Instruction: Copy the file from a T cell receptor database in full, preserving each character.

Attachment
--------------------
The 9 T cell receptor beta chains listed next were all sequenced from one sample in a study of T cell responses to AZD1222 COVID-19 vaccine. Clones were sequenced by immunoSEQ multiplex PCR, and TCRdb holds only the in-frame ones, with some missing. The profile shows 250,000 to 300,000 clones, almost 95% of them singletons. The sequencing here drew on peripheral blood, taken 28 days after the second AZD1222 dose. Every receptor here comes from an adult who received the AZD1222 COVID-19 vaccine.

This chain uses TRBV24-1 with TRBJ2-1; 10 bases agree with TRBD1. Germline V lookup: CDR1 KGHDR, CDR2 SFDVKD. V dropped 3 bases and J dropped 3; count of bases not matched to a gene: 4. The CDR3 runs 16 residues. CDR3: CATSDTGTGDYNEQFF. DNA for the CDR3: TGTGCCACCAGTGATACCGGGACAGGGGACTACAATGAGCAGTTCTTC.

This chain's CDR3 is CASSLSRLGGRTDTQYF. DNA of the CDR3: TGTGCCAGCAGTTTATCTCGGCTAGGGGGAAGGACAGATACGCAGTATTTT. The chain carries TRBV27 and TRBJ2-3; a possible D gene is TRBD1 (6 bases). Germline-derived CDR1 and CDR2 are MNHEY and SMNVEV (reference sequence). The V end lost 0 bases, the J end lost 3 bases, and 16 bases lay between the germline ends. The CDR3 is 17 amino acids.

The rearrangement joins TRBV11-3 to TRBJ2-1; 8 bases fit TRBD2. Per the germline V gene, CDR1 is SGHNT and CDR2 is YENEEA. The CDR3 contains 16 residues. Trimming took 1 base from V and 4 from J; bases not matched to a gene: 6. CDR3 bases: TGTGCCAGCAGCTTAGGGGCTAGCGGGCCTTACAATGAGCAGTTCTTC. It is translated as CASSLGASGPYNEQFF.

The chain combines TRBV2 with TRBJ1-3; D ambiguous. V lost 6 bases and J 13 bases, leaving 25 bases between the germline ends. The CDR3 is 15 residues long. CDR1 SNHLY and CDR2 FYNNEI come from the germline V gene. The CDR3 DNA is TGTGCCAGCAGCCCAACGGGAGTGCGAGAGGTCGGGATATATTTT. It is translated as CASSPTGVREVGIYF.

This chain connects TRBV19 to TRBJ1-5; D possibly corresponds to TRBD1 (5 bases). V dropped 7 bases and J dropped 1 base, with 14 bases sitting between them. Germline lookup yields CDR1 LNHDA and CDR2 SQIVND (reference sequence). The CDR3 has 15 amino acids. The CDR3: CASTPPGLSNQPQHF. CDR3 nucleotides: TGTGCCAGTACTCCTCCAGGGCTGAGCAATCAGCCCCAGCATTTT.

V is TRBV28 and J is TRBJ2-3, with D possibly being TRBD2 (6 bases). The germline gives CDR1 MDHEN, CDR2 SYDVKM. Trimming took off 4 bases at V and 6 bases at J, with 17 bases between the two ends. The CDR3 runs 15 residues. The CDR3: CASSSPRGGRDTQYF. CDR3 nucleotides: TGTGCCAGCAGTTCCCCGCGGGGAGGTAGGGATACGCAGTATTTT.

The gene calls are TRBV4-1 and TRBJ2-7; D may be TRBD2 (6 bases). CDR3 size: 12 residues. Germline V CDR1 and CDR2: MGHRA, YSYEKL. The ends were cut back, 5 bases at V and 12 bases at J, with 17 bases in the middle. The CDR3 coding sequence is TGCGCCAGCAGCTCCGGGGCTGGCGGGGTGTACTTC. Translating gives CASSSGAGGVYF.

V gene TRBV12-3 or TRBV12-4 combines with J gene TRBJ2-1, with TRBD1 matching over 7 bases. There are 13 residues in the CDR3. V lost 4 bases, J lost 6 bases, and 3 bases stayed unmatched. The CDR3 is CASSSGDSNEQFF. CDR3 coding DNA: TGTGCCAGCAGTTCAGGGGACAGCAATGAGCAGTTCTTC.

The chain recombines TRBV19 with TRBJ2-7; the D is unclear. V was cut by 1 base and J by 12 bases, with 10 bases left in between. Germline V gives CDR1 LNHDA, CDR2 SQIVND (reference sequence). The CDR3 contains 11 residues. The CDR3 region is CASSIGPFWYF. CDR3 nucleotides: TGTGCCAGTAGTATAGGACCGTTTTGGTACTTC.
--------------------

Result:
The 9 T cell receptor beta chains listed next were all sequenced from one sample in a study of T cell responses to AZD1222 COVID-19 vaccine. Clones were sequenced by immunoSEQ multiplex PCR, and TCRdb holds only the in-frame ones, with some missing. The profile shows 250,000 to 300,000 clones, almost 95% of them singletons. The sequencing here drew on peripheral blood, taken 28 days after the second AZD1222 dose. Every receptor here comes from an adult who received the AZD1222 COVID-19 vaccine.

This chain uses TRBV24-1 with TRBJ2-1; 10 bases agree with TRBD1. Germline V lookup: CDR1 KGHDR, CDR2 SFDVKD. V dropped 3 bases and J dropped 3; count of bases not matched to a gene: 4. The CDR3 runs 16 residues. CDR3: CATSDTGTGDYNEQFF. DNA for the CDR3: TGTGCCACCAGTGATACCGGGACAGGGGACTACAATGAGCAGTTCTTC.

This chain's CDR3 is CASSLSRLGGRTDTQYF. DNA of the CDR3: TGTGCCAGCAGTTTATCTCGGCTAGGGGGAAGGACAGATACGCAGTATTTT. The chain carries TRBV27 and TRBJ2-3; a possible D gene is TRBD1 (6 bases). Germline-derived CDR1 and CDR2 are MNHEY and SMNVEV (reference sequence). The V end lost 0 bases, the J end lost 3 bases, and 16 bases lay between the germline ends. The CDR3 is 17 amino acids.

The rearrangement joins TRBV11-3 to TRBJ2-1; 8 bases fit TRBD2. Per the germline V gene, CDR1 is SGHNT and CDR2 is YENEEA. The CDR3 contains 16 residues. Trimming took 1 base from V and 4 from J; bases not matched to a gene: 6. CDR3 bases: TGTGCCAGCAGCTTAGGGGCTAGCGGGCCTTACAATGAGCAGTTCTTC. It is translated as CASSLGASGPYNEQFF.

The chain combines TRBV2 with TRBJ1-3; D ambiguous. V lost 6 bases and J 13 bases, leaving 25 bases between the germline ends. The CDR3 is 15 residues long. CDR1 SNHLY and CDR2 FYNNEI come from the germline V gene. The CDR3 DNA is TGTGCCAGCAGCCCAACGGGAGTGCGAGAGGTCGGGATATATTTT. It is translated as CASSPTGVREVGIYF.

This chain connects TRBV19 to TRBJ1-5; D possibly corresponds to TRBD1 (5 bases). V dropped 7 bases and J dropped 1 base, with 14 bases sitting between them. Germline lookup yields CDR1 LNHDA and CDR2 SQIVND (reference sequence). The CDR3 has 15 amino acids. The CDR3: CASTPPGLSNQPQHF. CDR3 nucleotides: TGTGCCAGTACTCCTCCAGGGCTGAGCAATCAGCCCCAGCATTTT.

V is TRBV28 and J is TRBJ2-3, with D possibly being TRBD2 (6 bases). The germline gives CDR1 MDHEN, CDR2 SYDVKM. Trimming took off 4 bases at V and 6 bases at J, with 17 bases between the two ends. The CDR3 runs 15 residues. The CDR3: CASSSPRGGRDTQYF. CDR3 nucleotides: TGTGCCAGCAGTTCCCCGCGGGGAGGTAGGGATACGCAGTATTTT.

The gene calls are TRBV4-1 and TRBJ2-7; D may be TRBD2 (6 bases). CDR3 size: 12 residues. Germline V CDR1 and CDR2: MGHRA, YSYEKL. The ends were cut back, 5 bases at V and 12 bases at J, with 17 bases in the middle. The CDR3 coding sequence is TGCGCCAGCAGCTCCGGGGCTGGCGGGGTGTACTTC. Translating gives CASSSGAGGVYF.

V gene TRBV12-3 or TRBV12-4 combines with J gene TRBJ2-1, with TRBD1 matching over 7 bases. There are 13 residues in the CDR3. V lost 4 bases, J lost 6 bases, and 3 bases stayed unmatched. The CDR3 is CASSSGDSNEQFF. CDR3 coding DNA: TGTGCCAGCAGTTCAGGGGACAGCAATGAGCAGTTCTTC.

The chain recombines TRBV19 with TRBJ2-7; the D is unclear. V was cut by 1 base and J by 12 bases, with 10 bases left in between. Germline V gives CDR1 LNHDA, CDR2 SQIVND (reference sequence). The CDR3 contains 11 residues. The CDR3 region is CASSIGPFWYF. CDR3 nucleotides: TGTGCCAGTAGTATAGGACCGTTTTGGTACTTC.